Bittersweet Baking Chocolate Substitutes

Various types of chocolate bars

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If a recipe calls for bittersweet baking chocolate, and you don't have any on hand, just grab one of these ingredients from your pantry to whip up a simple substitute. It'll save you a trip to the store so you can enjoy your treat sooner. Be advised that different forms of chocolate will melt differently, so try to substitute chocolate chips for chips, squares for squares, and so on.

illustration showing substitutions for bittersweet baking chocolate

The Spruce / Madelyn Goodnight

Best Bittersweet Baking Chocolate Substitute

Replace the bittersweet chocolate called for in your recipe with an equal amount of semi-sweet chocolate. The two are actually very similar in taste and composition, so you shouldn't notice any real difference in your recipe.

Baking chocolate squares will work best, but semi-sweet chocolate chips can be used in a pinch. Just know that chocolate chips are designed to be melt-resistant, so it'll take a bit more effort to get them to melt. For this reason, they work better in cookie and brownie recipes. It's best to stick to baking squares when you're making something like pudding.

Three tablespoons of chocolate chips are the equivalent of one ounce of baking chocolate

Replacing Bittersweet Chocolate With Cocoa Powder

Bittersweet chocolate can also be replaced with unsweetened cocoa powder. However, since cocoa powder contains almost no fat and absolutely no sugar, you'll need to add those things to make it work.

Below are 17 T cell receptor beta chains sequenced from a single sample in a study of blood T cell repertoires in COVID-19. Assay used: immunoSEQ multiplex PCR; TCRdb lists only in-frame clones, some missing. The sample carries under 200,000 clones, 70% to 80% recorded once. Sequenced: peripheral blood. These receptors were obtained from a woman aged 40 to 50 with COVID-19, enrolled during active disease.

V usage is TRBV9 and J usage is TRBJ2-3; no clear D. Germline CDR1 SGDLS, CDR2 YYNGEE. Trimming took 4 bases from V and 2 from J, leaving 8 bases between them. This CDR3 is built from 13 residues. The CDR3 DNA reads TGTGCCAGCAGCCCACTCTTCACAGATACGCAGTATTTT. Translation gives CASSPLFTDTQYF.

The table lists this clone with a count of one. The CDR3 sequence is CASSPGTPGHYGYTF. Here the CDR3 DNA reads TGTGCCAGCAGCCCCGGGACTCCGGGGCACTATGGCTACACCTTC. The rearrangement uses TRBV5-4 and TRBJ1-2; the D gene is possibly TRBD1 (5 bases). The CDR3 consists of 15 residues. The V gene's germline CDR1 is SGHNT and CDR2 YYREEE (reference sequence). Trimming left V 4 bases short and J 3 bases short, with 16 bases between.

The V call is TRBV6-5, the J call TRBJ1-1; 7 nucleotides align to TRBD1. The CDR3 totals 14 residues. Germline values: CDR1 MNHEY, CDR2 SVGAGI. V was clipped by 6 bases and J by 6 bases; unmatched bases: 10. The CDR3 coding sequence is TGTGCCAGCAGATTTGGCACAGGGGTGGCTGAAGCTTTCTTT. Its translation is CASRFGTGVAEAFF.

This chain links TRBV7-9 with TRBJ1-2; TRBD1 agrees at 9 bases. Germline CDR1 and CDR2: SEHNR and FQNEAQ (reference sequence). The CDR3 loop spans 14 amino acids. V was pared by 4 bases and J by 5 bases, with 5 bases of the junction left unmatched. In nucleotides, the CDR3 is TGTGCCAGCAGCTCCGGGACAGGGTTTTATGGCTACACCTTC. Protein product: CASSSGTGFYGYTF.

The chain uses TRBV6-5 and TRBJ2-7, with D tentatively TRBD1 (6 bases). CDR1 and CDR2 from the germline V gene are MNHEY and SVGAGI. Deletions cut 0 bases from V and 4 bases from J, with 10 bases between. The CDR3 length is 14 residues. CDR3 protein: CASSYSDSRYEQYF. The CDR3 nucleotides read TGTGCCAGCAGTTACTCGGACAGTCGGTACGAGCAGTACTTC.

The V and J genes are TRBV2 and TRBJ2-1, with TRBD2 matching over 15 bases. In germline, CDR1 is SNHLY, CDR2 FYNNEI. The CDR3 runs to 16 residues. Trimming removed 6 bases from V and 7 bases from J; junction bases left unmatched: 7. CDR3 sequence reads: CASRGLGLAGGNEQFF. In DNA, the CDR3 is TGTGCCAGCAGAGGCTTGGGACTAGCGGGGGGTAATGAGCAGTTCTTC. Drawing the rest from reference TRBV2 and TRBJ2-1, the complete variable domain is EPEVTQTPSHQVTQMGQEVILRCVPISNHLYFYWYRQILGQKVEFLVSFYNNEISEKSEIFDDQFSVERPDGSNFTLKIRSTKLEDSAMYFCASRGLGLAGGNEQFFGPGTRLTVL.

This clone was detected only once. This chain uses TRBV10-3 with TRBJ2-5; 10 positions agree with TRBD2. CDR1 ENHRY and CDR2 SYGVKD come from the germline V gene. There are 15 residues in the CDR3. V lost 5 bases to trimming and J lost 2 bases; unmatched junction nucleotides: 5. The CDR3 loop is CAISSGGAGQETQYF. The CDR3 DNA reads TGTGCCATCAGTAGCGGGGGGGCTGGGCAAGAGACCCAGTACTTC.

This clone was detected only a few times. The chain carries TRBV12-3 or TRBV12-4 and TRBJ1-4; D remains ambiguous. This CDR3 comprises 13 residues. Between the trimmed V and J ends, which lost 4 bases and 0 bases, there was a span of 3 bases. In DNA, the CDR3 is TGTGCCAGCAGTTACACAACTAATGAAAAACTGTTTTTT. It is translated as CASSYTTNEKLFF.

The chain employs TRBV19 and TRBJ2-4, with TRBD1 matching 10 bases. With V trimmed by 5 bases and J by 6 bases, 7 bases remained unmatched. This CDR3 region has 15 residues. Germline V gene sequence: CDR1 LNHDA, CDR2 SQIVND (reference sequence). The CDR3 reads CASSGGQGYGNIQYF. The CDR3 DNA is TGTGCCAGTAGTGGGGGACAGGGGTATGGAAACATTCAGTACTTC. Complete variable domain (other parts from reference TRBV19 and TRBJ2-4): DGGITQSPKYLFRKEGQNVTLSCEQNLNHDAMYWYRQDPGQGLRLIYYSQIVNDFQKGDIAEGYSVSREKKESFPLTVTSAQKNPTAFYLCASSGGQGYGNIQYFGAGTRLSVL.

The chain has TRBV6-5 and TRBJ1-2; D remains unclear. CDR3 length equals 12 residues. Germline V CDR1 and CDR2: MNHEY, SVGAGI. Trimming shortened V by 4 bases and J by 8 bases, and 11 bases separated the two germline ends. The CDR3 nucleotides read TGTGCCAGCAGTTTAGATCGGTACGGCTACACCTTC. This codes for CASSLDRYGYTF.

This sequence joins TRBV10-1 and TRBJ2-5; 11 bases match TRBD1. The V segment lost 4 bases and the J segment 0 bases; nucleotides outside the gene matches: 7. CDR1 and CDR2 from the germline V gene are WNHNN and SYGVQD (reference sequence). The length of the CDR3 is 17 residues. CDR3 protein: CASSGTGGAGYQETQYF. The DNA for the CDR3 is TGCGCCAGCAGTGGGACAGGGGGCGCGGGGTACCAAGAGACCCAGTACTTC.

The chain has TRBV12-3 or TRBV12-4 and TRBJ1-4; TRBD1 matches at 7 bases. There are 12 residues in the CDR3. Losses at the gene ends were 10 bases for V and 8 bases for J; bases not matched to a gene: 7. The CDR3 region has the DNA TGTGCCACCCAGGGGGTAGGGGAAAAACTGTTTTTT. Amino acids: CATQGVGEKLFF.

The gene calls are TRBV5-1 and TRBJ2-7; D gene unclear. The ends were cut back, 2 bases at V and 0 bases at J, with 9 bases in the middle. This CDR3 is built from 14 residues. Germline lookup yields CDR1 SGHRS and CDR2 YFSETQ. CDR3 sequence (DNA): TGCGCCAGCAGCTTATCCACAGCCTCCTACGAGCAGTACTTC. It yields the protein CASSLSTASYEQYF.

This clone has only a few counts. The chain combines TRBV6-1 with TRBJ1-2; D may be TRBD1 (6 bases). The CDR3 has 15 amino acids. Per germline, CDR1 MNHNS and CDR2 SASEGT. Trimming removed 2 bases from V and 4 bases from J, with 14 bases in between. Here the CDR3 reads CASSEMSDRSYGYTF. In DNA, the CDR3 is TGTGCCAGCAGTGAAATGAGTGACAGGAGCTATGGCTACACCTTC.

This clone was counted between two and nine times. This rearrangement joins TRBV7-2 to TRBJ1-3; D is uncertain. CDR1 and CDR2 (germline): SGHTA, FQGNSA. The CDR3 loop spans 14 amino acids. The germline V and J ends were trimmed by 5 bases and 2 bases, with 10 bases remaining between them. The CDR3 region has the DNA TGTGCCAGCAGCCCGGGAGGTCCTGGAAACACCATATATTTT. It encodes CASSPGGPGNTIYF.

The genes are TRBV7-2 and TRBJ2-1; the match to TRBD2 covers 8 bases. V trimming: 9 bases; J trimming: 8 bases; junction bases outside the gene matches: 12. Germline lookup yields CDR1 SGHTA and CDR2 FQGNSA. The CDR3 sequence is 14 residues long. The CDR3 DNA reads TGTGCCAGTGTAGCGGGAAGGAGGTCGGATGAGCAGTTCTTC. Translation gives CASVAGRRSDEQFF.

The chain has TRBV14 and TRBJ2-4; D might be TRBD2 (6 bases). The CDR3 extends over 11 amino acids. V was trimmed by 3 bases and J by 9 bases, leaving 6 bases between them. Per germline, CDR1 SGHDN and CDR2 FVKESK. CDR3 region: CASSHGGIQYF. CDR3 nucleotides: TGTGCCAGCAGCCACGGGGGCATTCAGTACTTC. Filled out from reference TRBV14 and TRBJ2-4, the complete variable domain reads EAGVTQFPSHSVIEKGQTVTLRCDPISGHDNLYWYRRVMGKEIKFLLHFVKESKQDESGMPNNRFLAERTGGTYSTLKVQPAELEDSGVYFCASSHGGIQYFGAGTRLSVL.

To create a good substitute for bittersweet chocolate, add one tablespoon of cocoa powder, one tablespoon of sugar and two teaspoons of butter to your recipe for each ounce of bittersweet chocolate that you're replacing. There may be small differences in the texture of the finished product, but all in all, this substitute should give you a good result, and plenty of chocolate flavor.

If you need to replace more than a couple of ounces of bittersweet chocolate, go with the first substitute. This will keep the fat, chocolate solids and sugar at or very near the level intended in your recipe. When you get into replacing large amounts of chocolate, it's important to pick a substitute that won't alter the chemistry of the recipe.

And of course, unsweetened chocolate may also be used as a substitute for bittersweet chocolate. Just combine 2/3 ounce of unsweetened chocolate with two teaspoons of sugar for each ounce of bittersweet chocolate that you're replacing.

Bittersweet and Semi-Sweet Chocolate

A bit of cacao is the only difference between these two flavors. The FDA requires bittersweet chocolate to contain at least 35 percent cacao, but most manufacturers make their bars with 50 to 60 percent.

The term "semi-sweet" isn't regulated by the government, but most bars have between 15 and 35 percent cacao. Semi-sweet chocolate also tends to have a bit more sugar than bittersweet, though this isn't always the case.